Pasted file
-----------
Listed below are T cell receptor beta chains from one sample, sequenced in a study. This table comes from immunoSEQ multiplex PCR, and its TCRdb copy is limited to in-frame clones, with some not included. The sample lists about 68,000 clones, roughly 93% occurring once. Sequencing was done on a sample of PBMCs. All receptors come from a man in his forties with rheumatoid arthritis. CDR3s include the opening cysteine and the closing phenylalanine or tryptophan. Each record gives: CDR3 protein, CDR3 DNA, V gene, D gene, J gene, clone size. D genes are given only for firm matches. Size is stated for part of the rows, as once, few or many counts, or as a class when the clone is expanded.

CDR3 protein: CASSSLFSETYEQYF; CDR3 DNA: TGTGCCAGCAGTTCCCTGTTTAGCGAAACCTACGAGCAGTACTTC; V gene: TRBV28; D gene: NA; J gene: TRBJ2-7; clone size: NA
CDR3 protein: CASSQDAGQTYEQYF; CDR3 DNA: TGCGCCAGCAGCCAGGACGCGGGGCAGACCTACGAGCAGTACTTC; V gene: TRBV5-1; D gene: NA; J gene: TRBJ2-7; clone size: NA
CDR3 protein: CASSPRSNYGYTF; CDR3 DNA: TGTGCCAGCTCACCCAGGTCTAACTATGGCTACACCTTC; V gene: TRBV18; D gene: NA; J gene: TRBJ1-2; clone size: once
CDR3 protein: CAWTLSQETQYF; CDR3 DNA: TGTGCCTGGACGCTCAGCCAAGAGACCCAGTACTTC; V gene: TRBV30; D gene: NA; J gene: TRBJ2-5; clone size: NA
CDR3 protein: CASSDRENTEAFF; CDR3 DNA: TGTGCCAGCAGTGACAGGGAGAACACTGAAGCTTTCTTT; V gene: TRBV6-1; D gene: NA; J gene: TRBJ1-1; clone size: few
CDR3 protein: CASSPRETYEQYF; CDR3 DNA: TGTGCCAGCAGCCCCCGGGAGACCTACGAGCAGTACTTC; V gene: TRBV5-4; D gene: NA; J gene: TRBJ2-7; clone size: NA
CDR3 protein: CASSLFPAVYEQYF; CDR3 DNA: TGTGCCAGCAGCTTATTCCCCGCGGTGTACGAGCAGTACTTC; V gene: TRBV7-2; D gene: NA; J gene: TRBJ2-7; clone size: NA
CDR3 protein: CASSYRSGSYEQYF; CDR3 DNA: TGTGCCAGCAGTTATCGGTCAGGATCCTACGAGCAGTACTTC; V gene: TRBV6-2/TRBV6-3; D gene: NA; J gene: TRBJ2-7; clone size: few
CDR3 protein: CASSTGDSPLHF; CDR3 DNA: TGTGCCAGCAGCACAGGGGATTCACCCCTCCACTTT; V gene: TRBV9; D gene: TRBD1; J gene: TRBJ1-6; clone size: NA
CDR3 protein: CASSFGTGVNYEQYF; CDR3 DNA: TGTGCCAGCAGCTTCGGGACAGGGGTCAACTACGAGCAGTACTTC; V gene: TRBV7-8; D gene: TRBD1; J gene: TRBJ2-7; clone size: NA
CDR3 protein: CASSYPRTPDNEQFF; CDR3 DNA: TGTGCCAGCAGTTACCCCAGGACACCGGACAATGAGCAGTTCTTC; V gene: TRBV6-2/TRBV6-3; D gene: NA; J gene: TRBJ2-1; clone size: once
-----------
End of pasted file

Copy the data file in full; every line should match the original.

Listed below are T cell receptor beta chains from one sample, sequenced in a study. This table comes from immunoSEQ multiplex PCR, and its TCRdb copy is limited to in-frame clones, with some not included. The sample lists about 68,000 clones, roughly 93% occurring once. Sequencing was done on a sample of PBMCs. All receptors come from a man in his forties with rheumatoid arthritis. CDR3s include the opening cysteine and the closing phenylalanine or tryptophan. Each record gives: CDR3 protein, CDR3 DNA, V gene, D gene, J gene, clone size. D genes are given only for firm matches. Size is stated for part of the rows, as once, few or many counts, or as a class when the clone is expanded.

CDR3 protein: CASSSLFSETYEQYF; CDR3 DNA: TGTGCCAGCAGTTCCCTGTTTAGCGAAACCTACGAGCAGTACTTC; V gene: TRBV28; D gene: NA; J gene: TRBJ2-7; clone size: NA
CDR3 protein: CASSQDAGQTYEQYF; CDR3 DNA: TGCGCCAGCAGCCAGGACGCGGGGCAGACCTACGAGCAGTACTTC; V gene: TRBV5-1; D gene: NA; J gene: TRBJ2-7; clone size: NA
CDR3 protein: CASSPRSNYGYTF; CDR3 DNA: TGTGCCAGCTCACCCAGGTCTAACTATGGCTACACCTTC; V gene: TRBV18; D gene: NA; J gene: TRBJ1-2; clone size: once
CDR3 protein: CAWTLSQETQYF; CDR3 DNA: TGTGCCTGGACGCTCAGCCAAGAGACCCAGTACTTC; V gene: TRBV30; D gene: NA; J gene: TRBJ2-5; clone size: NA
CDR3 protein: CASSDRENTEAFF; CDR3 DNA: TGTGCCAGCAGTGACAGGGAGAACACTGAAGCTTTCTTT; V gene: TRBV6-1; D gene: NA; J gene: TRBJ1-1; clone size: few
CDR3 protein: CASSPRETYEQYF; CDR3 DNA: TGTGCCAGCAGCCCCCGGGAGACCTACGAGCAGTACTTC; V gene: TRBV5-4; D gene: NA; J gene: TRBJ2-7; clone size: NA
CDR3 protein: CASSLFPAVYEQYF; CDR3 DNA: TGTGCCAGCAGCTTATTCCCCGCGGTGTACGAGCAGTACTTC; V gene: TRBV7-2; D gene: NA; J gene: TRBJ2-7; clone size: NA
CDR3 protein: CASSYRSGSYEQYF; CDR3 DNA: TGTGCCAGCAGTTATCGGTCAGGATCCTACGAGCAGTACTTC; V gene: TRBV6-2/TRBV6-3; D gene: NA; J gene: TRBJ2-7; clone size: few
CDR3 protein: CASSTGDSPLHF; CDR3 DNA: TGTGCCAGCAGCACAGGGGATTCACCCCTCCACTTT; V gene: TRBV9; D gene: TRBD1; J gene: TRBJ1-6; clone size: NA
CDR3 protein: CASSFGTGVNYEQYF; CDR3 DNA: TGTGCCAGCAGCTTCGGGACAGGGGTCAACTACGAGCAGTACTTC; V gene: TRBV7-8; D gene: TRBD1; J gene: TRBJ2-7; clone size: NA
CDR3 protein: CASSYPRTPDNEQFF; CDR3 DNA: TGTGCCAGCAGTTACCCCAGGACACCGGACAATGAGCAGTTCTTC; V gene: TRBV6-2/TRBV6-3; D gene: NA; J gene: TRBJ2-1; clone size: once